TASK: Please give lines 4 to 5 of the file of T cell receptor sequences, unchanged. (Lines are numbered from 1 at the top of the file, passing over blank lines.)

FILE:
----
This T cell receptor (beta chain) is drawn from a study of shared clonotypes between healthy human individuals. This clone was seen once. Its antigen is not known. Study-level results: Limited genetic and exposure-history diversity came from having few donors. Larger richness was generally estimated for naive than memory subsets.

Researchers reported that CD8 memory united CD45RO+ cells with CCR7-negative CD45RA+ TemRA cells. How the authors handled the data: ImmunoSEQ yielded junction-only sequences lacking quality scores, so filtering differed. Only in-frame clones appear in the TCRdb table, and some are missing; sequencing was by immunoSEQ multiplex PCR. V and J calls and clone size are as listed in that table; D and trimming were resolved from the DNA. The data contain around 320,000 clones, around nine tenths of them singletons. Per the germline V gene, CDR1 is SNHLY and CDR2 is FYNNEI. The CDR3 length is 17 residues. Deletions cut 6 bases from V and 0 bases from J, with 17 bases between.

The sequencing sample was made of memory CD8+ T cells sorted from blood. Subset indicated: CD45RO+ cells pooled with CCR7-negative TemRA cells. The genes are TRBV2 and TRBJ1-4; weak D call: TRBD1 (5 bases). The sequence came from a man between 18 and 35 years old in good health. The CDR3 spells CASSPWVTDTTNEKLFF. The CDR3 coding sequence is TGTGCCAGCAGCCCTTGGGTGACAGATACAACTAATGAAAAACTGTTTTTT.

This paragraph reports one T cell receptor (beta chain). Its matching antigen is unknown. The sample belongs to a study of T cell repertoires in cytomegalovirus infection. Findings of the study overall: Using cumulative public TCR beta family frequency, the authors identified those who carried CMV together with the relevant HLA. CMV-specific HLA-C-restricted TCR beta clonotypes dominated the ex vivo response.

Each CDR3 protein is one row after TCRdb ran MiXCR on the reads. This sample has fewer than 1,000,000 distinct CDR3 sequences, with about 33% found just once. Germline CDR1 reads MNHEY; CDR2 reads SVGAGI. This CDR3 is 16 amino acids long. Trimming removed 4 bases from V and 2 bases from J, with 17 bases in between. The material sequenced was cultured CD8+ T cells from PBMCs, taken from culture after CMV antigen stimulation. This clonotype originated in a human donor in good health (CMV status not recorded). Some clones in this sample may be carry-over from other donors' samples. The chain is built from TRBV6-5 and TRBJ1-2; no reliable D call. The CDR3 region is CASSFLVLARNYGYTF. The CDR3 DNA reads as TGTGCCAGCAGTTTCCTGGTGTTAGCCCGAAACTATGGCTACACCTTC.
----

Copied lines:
This paragraph reports one T cell receptor (beta chain). Its matching antigen is unknown. The sample belongs to a study of T cell repertoires in cytomegalovirus infection. Findings of the study overall: Using cumulative public TCR beta family frequency, the authors identified those who carried CMV together with the relevant HLA. CMV-specific HLA-C-restricted TCR beta clonotypes dominated the ex vivo response.

Each CDR3 protein is one row after TCRdb ran MiXCR on the reads. This sample has fewer than 1,000,000 distinct CDR3 sequences, with about 33% found just once. Germline CDR1 reads MNHEY; CDR2 reads SVGAGI. This CDR3 is 16 amino acids long. Trimming removed 4 bases from V and 2 bases from J, with 17 bases in between. The material sequenced was cultured CD8+ T cells from PBMCs, taken from culture after CMV antigen stimulation. This clonotype originated in a human donor in good health (CMV status not recorded). Some clones in this sample may be carry-over from other donors' samples. The chain is built from TRBV6-5 and TRBJ1-2; no reliable D call. The CDR3 region is CASSFLVLARNYGYTF. The CDR3 DNA reads as TGTGCCAGCAGTTTCCTGGTGTTAGCCCGAAACTATGGCTACACCTTC.